History

The Greater Tucson Area Foundation was founded in 1980 by visionaries Buddy Amos, Jim Burns, Jim Click, Jr., Ed Moore and Granger Weil. Their goal was clear: bring more local resources to local needs.

Two name changes and more than 32 years later, the Foundation has continued 1) to inspire and support donors who want to make a difference, and 2) build the capacity of our nonprofit community. In 1984, Foundation leadership changed the name to Tucson Community Foundation and in 1997, they changed it to Community Foundation for Southern Arizona to reflect the Foundation’s regional grant making.

Growth of Grants & Assets

2012  Grants and distributions reach $5.09 million. Assets grow to $105 million.

2007  Assets surpass $100 million.

2005  Assets grow to $75.4 million.

2000 Assets grow to $52.2 million, placing CFSA in the top 20 percent of community foundations nationwide.

1995  Assets grow to $25.1 million.

1990  Assets grow to $7.3 million.

1986  Assets grow to $3.1 million.

1981  Assets grow to $45,400.

Staff Leadership

2010  J. Clint Mabie is named President and CEO.

2001  Steve Alley is named President and CEO.

1983  Donna Grant is named Executive Director.

Funds, Programs & Initiatives

2012 A CFSA-initiated partnership establishes The Loan Fund for Tucson and Southern Arizona.

The Alliance of Arizona Nonprofits and Arizona Grantmakers Forum, together with partners that include CFSA, plan for the first Arizona Gives Day on March 13, 2013. The goal:  harness the power of individual contributions statewide, using the power of online giving to connect new and existing investors with thousands of Arizona nonprofits.

2011  The Community Foundation responds to the tragic events of January 8, 2011 by establishing five funds that received more than $1.1 million from 5,000 individuals from 48 states and 10 countries, including the Fund for Civility, Respect & Understanding.

2010 CFSA and the United Way of Tucson and Southern Arizona convened a group of community leaders to discuss the needs and priorities of the region. One issue was identified as the top priority; the need for high quality, community driven, objective data. Based on this direction, the vision for the Southern Arizona Indicators project was born. The project makes data available for the community to improve collective and individual decision making.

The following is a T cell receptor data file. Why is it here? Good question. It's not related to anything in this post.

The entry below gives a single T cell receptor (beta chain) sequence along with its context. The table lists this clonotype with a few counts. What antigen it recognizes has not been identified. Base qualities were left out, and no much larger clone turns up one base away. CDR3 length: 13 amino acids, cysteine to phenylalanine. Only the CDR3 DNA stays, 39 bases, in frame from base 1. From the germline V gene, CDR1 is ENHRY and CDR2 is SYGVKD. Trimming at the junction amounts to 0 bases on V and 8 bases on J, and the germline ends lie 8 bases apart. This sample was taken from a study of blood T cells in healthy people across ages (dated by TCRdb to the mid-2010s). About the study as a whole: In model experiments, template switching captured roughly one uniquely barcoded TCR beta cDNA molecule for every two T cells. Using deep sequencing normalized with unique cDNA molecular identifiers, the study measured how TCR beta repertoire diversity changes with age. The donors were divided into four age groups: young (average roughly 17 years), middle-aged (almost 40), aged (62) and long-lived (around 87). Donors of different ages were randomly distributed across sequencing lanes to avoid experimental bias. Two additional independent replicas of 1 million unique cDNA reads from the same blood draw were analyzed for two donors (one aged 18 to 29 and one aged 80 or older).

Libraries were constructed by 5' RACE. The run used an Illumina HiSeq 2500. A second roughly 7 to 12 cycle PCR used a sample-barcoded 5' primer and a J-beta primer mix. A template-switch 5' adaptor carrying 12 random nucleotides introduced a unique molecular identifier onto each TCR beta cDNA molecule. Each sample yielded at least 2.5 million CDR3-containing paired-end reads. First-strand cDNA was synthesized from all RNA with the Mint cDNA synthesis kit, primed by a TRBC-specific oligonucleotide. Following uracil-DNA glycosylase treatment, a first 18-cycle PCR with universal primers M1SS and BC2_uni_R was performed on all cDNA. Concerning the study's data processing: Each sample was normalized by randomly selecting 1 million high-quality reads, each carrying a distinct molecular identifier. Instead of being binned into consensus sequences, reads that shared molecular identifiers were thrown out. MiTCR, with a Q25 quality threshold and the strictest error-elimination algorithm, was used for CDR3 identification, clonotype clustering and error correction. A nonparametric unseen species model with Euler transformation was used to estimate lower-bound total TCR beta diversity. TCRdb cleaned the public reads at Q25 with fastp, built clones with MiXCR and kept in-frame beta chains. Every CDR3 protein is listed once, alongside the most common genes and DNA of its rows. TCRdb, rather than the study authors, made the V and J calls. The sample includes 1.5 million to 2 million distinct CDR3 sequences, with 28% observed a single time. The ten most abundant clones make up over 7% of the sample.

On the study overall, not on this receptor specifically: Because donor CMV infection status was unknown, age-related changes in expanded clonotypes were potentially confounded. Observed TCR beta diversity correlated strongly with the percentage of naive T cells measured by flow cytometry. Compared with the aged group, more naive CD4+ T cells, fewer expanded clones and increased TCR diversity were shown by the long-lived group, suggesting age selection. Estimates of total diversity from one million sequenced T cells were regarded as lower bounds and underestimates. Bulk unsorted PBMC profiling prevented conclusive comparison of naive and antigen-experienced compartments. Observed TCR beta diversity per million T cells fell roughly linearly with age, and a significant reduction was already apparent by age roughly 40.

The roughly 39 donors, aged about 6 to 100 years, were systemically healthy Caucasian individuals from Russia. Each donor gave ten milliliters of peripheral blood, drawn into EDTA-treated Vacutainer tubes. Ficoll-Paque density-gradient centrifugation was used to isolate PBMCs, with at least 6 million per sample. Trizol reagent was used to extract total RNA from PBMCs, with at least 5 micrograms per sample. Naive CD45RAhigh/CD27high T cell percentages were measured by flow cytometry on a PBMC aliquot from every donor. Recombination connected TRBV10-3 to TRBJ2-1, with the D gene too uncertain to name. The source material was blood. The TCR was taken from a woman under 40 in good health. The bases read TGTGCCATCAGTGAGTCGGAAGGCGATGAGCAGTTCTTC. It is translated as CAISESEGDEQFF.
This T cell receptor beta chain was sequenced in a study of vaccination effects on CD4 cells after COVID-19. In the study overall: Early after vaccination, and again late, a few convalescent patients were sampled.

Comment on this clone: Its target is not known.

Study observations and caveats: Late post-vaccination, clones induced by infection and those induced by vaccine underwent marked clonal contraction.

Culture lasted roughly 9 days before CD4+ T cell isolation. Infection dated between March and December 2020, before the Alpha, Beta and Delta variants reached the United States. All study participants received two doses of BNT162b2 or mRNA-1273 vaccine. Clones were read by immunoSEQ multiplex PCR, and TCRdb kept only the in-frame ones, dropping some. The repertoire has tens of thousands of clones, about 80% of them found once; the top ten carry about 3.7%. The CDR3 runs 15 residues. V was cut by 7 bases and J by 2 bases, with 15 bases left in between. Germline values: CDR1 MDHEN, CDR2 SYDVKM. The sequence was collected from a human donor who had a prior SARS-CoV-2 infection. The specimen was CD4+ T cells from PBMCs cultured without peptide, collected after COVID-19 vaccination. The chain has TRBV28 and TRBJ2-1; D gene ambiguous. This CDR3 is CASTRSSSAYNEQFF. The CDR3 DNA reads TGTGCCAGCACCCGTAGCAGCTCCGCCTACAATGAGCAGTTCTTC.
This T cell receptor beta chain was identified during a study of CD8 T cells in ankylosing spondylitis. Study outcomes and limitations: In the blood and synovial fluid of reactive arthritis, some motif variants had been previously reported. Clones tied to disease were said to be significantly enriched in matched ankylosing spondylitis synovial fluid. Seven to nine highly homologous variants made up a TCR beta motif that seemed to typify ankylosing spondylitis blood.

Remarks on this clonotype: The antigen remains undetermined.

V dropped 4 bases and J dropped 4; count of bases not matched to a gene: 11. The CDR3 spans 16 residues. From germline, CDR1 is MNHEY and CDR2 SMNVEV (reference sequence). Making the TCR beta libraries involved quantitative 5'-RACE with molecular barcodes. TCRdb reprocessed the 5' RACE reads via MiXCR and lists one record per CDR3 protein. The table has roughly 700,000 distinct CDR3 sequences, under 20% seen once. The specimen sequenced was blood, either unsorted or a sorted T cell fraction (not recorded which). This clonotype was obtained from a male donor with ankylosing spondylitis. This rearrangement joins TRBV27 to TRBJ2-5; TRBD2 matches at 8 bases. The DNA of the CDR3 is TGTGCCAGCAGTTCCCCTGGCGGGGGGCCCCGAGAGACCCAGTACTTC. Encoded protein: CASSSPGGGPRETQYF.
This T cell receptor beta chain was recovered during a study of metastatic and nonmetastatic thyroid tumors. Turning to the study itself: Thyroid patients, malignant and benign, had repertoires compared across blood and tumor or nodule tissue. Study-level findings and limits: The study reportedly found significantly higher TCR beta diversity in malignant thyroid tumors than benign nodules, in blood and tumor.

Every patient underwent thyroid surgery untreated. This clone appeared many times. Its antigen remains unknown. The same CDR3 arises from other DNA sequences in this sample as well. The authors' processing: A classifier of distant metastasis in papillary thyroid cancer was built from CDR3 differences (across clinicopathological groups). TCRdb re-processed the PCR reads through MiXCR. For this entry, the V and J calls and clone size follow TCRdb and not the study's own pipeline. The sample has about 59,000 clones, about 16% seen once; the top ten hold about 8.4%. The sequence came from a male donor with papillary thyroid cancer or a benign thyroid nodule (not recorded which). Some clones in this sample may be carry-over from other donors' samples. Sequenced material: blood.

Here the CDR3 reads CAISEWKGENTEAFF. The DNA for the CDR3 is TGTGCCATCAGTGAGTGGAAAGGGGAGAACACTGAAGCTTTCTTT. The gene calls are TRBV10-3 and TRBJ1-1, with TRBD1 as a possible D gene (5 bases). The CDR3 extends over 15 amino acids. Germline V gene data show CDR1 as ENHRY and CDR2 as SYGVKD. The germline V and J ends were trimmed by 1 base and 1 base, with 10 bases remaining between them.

2009  CFSA launches the Collective Impact Initiative and begins a three-year cycle of funding broad-based community collaborations.

CFSA launches a technical assistance program in partnership with the Alliance for Arizona Nonprofits and Cox Communications.

The Foundation is awarded collaborative grant to help low-income, minority artists become economically successful.

2008  CFSA establishes The Economic Relief and Stability Fund to address the crisis unfolding after the 2008 economic collapse. Funded by CFSA and other partners, and the Fund awarded $442,000 to local nonprofits–providing relief to vulnerable populations.

CFSA establishes Tucson Values Teachers Fund and serves as fiscal agent for the new organization.

2007 The Tucson Regional Town Hall highlights literacy as one of our community’s top priorities and as a result, CFSA launches the Literacy for Life Coalition, bringing together government, nonprofit, business, media, funding, and educational organizations to inform, share, listen, learn and collaborate to increase our community’s literacy. In 2011, five literacy organizations merge to become Literacy Connects and create one powerful voice to promote literacy in all its forms.

2006  CFSA and partners launch Social Venture Partners.

The first $1 million community initiative is launched with support from CFSA to promote a culture of literacy in Pima County.

2002 CFSA and partners establish the Center for Planned Giving.

1999  CFSA is awarded a two-year, $100,000 challenge grant to establish the LGBT&S Fund (Lesbian, Gay, Bisexual, Transgender and Straight).

1994  The Foundation partners with United Way, city and county governments and Pima Prevention Partnership to found PRO Neighborhoods, which encourages and assists grassroots groups to build on the assets of their communities.

1992  CFSA donors Harriet Silverman and Melody Robidoux establish  the Southern Arizona Women’s Fund,” which later became a supporting organization and changed its name to Women’s Foundation of Southern Arizona.

1991  A grant to CFSA from the National Community AIDS Partnership established the HIV/AIDS Consortium.

Melody S. Robidoux establishes the Melody S. Robidoux Foundation, a support organization that doubled TCF’s assets and placed TCF in the top 50 community foundations nationwide.

1989-1990 CFSA receives challenge grant from the Charles Steward Mott Foundation to establish a program to fund neighborhood development.

1988-1989  CFSA gives first grant to the Tucson AIDS Project, beginning a long involvement in the fight against the disease.

CFSA receives challenge grant from Ford Foundation and the John D. and Catherine T. MacArthur Foundation to raise $1.5 million in endowed funds to be matched with $1 million.

1987  CFSA donor Mary Bartol establishes the Arizona Arts Award.

1985-1986  The Foundation receives a National Endowment for the Arts Challenge Grant to establish Endowment For the Arts Fund.

1984  The Foundation establishes “First Family Funds” to honor those who lived in greater Tucson prior to WWII and contributed to the social, cultural and charitable growth of the community.